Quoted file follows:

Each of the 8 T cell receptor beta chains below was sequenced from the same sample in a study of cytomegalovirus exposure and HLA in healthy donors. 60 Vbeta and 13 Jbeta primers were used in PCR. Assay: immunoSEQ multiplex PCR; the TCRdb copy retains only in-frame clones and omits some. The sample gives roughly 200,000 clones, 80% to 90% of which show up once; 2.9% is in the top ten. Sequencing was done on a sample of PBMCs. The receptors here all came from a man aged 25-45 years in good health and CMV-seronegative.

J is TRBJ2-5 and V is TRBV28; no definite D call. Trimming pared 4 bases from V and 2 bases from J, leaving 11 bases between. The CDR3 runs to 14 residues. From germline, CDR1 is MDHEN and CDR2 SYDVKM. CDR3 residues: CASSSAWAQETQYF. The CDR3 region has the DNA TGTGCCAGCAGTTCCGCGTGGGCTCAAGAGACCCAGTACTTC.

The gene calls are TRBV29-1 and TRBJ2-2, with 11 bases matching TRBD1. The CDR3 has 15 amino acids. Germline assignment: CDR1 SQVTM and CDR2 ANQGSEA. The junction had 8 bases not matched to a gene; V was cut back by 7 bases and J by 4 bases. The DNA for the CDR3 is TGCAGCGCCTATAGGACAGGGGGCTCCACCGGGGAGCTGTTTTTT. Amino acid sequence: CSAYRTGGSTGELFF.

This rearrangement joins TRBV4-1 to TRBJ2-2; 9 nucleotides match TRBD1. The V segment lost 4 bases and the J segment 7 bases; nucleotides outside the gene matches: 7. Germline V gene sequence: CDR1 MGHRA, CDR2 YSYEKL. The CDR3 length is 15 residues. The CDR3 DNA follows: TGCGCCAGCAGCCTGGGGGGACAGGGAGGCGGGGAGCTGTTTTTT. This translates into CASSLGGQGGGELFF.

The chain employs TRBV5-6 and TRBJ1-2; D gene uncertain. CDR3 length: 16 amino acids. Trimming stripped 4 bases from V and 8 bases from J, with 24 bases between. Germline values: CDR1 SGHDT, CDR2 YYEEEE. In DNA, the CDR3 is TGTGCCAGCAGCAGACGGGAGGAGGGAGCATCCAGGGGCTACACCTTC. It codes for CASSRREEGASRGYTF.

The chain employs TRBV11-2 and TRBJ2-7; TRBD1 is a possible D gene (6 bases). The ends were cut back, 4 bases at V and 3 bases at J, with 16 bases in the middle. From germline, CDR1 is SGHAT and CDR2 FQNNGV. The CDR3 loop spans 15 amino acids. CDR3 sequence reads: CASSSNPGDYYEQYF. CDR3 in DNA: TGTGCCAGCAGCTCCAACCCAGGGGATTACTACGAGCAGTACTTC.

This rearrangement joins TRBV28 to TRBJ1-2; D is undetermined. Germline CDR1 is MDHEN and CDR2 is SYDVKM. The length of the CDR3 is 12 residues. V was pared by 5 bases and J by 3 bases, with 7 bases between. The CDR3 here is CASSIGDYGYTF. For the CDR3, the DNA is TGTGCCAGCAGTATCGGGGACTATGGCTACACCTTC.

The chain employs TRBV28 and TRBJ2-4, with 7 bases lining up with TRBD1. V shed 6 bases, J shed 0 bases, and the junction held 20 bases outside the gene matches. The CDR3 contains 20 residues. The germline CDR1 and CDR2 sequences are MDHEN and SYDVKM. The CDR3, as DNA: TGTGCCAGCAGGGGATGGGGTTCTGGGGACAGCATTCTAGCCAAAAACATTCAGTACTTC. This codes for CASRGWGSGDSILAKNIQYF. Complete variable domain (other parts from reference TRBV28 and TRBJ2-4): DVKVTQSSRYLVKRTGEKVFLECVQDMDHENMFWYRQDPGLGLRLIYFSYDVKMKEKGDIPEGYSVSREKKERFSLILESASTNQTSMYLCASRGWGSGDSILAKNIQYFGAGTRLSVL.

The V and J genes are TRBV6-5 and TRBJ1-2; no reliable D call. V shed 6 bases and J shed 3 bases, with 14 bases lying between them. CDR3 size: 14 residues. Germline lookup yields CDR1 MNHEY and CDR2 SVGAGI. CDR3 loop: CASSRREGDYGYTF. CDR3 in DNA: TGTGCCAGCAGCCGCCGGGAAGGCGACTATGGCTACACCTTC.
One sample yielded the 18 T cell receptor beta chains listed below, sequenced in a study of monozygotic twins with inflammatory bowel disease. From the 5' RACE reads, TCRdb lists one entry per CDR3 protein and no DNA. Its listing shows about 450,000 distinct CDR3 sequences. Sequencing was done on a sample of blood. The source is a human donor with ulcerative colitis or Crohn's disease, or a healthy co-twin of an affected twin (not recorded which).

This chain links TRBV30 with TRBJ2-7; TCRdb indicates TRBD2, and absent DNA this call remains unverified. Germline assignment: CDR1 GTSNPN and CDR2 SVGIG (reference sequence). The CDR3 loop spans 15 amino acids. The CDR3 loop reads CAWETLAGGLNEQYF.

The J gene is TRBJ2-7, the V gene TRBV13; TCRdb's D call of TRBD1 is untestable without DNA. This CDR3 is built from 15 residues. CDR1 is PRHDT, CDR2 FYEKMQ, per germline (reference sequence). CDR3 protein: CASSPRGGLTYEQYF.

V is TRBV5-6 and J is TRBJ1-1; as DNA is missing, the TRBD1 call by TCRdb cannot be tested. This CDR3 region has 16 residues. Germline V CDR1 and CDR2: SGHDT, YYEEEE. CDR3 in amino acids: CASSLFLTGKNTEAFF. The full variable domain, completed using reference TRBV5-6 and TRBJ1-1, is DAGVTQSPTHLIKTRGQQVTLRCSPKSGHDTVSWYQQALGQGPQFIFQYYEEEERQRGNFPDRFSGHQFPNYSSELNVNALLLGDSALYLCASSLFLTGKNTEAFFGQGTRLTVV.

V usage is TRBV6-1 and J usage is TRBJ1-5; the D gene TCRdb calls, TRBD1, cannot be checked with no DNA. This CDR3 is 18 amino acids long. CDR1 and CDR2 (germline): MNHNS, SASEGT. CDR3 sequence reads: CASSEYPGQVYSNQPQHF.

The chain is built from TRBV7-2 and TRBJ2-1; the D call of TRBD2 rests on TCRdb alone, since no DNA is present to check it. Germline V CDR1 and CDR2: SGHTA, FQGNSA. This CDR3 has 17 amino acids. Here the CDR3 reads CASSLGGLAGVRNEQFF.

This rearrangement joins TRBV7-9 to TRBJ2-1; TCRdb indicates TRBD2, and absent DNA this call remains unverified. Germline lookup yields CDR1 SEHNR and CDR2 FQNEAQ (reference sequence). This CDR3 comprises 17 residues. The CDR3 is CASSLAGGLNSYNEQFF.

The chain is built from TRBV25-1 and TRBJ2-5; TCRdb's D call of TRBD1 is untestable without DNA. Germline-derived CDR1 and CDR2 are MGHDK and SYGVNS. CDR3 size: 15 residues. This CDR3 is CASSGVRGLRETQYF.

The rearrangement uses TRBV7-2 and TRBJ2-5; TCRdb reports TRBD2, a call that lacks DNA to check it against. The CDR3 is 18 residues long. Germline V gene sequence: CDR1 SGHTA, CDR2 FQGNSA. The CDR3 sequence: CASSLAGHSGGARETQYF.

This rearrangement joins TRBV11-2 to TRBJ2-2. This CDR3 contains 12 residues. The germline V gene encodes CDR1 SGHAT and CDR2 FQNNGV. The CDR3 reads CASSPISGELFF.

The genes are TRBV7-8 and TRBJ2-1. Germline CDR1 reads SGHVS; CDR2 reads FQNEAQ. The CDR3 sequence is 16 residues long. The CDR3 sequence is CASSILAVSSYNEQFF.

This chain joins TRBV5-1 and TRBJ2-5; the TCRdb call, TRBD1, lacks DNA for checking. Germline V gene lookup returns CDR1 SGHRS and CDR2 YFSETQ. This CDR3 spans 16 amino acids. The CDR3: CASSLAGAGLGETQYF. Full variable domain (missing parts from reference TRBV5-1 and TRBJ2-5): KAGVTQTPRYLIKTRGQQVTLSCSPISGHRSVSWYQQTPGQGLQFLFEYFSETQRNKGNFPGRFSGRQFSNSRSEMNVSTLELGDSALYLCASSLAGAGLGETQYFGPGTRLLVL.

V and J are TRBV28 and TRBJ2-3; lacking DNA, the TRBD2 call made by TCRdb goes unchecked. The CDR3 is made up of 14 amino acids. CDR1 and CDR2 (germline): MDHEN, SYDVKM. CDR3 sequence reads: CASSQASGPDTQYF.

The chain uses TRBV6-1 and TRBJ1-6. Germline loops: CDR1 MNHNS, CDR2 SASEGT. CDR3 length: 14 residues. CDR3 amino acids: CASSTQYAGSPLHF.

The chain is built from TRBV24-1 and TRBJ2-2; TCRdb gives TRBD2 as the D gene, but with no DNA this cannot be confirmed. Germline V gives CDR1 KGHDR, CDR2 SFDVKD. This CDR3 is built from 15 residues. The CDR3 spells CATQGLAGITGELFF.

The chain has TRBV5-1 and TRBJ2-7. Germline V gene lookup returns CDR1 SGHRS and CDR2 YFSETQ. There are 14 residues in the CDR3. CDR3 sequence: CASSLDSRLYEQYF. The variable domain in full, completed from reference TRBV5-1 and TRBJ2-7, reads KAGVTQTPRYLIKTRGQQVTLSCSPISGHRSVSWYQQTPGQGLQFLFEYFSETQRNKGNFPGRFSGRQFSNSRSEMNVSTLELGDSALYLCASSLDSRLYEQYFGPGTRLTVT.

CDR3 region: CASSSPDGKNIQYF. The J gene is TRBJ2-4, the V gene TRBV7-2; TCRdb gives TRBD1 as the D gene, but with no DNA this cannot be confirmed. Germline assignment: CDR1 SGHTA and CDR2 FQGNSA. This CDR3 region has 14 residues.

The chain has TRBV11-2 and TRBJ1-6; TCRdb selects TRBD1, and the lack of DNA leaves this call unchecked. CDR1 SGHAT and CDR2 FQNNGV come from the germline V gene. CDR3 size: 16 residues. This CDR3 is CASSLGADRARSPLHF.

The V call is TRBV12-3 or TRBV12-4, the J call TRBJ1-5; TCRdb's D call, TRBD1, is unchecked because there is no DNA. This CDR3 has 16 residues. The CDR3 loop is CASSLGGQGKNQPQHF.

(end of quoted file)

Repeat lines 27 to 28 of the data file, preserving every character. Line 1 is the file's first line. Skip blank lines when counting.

The chain has TRBV11-2 and TRBJ1-6; TCRdb selects TRBD1, and the lack of DNA leaves this call unchecked. CDR1 SGHAT and CDR2 FQNNGV come from the germline V gene. CDR3 size: 16 residues. This CDR3 is CASSLGADRARSPLHF.

The V call is TRBV12-3 or TRBV12-4, the J call TRBJ1-5; TCRdb's D call, TRBD1, is unchecked because there is no DNA. This CDR3 has 16 residues. The CDR3 loop is CASSLGGQGKNQPQHF.